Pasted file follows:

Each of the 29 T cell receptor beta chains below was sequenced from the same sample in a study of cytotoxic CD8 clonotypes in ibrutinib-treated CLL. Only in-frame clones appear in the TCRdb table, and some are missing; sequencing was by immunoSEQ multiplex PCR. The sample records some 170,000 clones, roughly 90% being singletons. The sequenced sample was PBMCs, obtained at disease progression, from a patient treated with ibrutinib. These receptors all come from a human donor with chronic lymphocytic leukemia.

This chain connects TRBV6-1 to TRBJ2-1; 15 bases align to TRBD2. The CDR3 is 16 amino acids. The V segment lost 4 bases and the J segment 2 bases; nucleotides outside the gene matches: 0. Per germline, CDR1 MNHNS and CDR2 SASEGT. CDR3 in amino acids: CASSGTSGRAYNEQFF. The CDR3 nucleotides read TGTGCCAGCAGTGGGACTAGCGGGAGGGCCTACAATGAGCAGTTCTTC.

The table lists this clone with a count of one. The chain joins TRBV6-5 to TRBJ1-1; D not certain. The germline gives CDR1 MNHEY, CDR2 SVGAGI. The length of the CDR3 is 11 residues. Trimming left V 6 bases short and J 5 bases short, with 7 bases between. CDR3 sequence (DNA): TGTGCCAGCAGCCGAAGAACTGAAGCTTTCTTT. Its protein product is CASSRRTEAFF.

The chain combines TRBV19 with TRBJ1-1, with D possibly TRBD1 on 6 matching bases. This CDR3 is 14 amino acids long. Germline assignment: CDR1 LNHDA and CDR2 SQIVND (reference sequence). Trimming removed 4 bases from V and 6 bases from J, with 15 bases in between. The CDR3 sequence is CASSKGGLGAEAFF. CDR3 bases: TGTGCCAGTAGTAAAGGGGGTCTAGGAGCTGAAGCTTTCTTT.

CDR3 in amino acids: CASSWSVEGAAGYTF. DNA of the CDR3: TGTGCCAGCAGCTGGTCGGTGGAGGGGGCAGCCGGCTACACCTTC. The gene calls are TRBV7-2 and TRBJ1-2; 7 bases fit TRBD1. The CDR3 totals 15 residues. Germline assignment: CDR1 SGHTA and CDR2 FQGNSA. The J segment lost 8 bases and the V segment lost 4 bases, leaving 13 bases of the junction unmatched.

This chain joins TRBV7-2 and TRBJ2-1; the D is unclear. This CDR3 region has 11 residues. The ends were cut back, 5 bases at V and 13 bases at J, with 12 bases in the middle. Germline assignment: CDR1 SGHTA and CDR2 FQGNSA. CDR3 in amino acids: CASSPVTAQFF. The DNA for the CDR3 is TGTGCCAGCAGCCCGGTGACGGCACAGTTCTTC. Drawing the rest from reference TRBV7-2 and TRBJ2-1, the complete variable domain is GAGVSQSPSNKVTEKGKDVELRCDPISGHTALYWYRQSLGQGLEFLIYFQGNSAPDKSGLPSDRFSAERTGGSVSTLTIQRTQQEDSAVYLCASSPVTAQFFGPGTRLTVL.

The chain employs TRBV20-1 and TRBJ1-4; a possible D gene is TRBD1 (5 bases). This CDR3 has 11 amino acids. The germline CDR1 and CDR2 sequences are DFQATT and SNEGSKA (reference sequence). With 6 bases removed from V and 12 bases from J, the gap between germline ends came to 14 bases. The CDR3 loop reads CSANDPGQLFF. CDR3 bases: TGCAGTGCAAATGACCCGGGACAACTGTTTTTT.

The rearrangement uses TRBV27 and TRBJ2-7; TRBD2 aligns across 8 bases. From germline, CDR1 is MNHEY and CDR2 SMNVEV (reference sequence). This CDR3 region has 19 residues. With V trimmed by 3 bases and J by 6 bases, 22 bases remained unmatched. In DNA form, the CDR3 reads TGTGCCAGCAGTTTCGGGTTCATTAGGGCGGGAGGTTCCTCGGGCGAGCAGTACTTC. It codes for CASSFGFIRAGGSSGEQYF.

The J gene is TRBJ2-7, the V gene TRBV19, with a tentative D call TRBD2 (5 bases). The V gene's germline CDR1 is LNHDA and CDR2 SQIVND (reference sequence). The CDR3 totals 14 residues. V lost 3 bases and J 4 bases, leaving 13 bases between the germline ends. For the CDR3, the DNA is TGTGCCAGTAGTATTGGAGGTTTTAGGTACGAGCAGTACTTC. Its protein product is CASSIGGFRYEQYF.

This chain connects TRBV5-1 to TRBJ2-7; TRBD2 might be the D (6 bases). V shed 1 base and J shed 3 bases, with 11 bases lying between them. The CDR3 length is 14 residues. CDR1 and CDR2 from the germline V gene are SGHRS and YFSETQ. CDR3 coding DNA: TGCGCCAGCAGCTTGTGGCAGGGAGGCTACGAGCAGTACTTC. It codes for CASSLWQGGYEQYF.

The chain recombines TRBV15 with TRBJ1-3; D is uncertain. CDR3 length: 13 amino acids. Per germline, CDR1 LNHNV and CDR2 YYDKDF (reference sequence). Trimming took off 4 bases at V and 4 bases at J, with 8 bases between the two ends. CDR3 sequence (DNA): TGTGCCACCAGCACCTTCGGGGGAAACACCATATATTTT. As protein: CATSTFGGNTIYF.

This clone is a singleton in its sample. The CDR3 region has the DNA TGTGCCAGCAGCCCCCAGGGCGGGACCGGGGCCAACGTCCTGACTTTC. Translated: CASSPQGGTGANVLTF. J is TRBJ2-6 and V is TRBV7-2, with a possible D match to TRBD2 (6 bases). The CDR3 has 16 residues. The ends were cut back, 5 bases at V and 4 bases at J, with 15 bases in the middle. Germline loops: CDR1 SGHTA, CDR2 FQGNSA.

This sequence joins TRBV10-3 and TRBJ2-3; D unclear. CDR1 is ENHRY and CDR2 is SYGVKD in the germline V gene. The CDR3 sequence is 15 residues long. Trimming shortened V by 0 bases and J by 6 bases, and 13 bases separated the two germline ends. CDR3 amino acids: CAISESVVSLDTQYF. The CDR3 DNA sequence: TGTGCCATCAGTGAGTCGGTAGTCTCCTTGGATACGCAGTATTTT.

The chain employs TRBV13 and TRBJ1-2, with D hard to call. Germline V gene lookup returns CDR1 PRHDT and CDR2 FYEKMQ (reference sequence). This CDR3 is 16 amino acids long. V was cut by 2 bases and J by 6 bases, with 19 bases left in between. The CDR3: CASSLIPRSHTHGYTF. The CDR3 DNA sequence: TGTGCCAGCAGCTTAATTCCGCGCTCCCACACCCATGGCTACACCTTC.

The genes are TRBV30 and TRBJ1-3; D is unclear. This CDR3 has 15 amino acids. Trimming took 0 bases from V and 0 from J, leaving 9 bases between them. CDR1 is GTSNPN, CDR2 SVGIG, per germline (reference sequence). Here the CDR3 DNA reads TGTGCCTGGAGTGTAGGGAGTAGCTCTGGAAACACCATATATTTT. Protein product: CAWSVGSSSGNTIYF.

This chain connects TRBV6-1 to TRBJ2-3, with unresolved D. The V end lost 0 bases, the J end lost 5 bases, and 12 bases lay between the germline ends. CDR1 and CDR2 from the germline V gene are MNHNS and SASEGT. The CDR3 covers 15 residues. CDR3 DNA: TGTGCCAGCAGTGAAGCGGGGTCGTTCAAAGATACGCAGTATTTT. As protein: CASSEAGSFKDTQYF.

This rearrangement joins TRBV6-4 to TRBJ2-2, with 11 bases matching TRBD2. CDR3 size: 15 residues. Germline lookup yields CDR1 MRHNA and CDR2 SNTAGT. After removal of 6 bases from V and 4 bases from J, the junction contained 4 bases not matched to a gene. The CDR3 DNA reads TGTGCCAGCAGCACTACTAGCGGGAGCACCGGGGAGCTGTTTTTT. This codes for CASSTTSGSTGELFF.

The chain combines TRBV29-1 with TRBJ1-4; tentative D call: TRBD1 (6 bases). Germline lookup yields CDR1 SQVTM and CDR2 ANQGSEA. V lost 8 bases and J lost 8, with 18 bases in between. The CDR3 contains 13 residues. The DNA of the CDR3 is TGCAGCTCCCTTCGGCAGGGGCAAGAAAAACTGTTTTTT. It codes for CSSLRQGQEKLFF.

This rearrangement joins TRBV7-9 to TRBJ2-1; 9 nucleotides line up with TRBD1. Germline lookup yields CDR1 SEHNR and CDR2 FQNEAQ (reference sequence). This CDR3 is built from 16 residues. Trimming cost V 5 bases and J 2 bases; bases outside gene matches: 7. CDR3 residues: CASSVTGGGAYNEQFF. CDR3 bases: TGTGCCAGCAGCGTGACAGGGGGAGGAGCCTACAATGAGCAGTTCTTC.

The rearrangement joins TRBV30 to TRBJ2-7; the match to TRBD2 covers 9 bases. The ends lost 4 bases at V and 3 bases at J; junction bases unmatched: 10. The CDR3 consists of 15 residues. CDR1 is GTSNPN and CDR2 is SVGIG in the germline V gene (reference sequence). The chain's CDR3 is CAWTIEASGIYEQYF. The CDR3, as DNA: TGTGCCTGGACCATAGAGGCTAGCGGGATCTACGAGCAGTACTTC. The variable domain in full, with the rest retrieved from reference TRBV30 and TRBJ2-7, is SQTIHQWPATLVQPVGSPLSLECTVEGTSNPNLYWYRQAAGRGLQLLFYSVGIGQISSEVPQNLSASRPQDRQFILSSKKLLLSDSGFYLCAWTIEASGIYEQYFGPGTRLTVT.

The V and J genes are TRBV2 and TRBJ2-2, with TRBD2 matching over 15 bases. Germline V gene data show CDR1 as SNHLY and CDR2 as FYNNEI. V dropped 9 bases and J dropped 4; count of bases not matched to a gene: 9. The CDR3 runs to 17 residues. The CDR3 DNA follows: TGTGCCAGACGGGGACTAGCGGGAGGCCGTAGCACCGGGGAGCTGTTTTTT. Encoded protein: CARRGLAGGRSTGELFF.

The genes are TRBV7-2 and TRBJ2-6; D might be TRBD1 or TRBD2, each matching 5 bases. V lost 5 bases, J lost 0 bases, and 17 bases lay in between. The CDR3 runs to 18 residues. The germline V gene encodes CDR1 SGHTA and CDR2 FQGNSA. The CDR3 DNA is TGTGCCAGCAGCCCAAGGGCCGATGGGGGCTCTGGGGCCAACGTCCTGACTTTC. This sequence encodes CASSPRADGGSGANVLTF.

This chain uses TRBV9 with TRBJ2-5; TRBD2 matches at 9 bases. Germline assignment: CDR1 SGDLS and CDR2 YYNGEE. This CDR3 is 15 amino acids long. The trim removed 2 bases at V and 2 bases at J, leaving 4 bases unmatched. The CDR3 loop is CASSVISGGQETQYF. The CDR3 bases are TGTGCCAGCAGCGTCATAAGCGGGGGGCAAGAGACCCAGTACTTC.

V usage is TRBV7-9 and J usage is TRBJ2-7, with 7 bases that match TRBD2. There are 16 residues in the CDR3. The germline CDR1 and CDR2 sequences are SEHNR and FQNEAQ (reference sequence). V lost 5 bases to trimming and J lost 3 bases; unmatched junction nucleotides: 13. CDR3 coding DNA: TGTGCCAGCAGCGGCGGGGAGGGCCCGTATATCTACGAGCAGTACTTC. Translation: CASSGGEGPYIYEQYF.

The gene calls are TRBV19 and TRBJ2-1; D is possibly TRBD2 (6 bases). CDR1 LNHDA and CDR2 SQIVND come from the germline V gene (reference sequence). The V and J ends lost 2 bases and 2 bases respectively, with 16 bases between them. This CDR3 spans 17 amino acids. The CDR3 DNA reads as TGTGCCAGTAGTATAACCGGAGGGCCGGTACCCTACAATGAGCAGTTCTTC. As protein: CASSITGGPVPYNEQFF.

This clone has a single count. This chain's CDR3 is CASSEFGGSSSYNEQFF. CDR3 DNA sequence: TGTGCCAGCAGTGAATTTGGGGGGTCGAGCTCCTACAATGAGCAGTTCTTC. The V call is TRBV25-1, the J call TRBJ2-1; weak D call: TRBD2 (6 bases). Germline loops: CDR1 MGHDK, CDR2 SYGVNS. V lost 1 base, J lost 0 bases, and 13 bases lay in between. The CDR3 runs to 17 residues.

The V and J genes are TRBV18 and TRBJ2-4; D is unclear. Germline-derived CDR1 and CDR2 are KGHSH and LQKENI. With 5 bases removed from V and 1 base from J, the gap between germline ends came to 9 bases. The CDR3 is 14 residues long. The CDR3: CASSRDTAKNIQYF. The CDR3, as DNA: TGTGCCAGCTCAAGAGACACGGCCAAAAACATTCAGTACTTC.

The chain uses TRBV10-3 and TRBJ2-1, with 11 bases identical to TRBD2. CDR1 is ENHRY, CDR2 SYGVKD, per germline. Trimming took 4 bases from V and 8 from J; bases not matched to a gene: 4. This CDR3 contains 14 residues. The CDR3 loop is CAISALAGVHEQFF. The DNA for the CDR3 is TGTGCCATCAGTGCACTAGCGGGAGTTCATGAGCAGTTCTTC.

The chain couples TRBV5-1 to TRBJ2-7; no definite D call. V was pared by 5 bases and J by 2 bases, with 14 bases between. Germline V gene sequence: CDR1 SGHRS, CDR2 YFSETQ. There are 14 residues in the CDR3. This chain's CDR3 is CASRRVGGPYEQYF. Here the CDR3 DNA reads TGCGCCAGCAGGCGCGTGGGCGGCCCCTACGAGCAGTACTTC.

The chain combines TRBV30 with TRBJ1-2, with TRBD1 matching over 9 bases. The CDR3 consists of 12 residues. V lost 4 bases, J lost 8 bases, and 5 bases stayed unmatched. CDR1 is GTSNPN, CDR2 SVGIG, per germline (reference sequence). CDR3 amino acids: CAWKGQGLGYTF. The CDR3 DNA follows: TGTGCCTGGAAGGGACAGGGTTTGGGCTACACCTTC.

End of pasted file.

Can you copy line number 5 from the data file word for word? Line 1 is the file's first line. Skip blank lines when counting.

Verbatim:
CDR3 in amino acids: CASSWSVEGAAGYTF. DNA of the CDR3: TGTGCCAGCAGCTGGTCGGTGGAGGGGGCAGCCGGCTACACCTTC. The gene calls are TRBV7-2 and TRBJ1-2; 7 bases fit TRBD1. The CDR3 totals 15 residues. Germline assignment: CDR1 SGHTA and CDR2 FQGNSA. The J segment lost 8 bases and the V segment lost 4 bases, leaving 13 bases of the junction unmatched.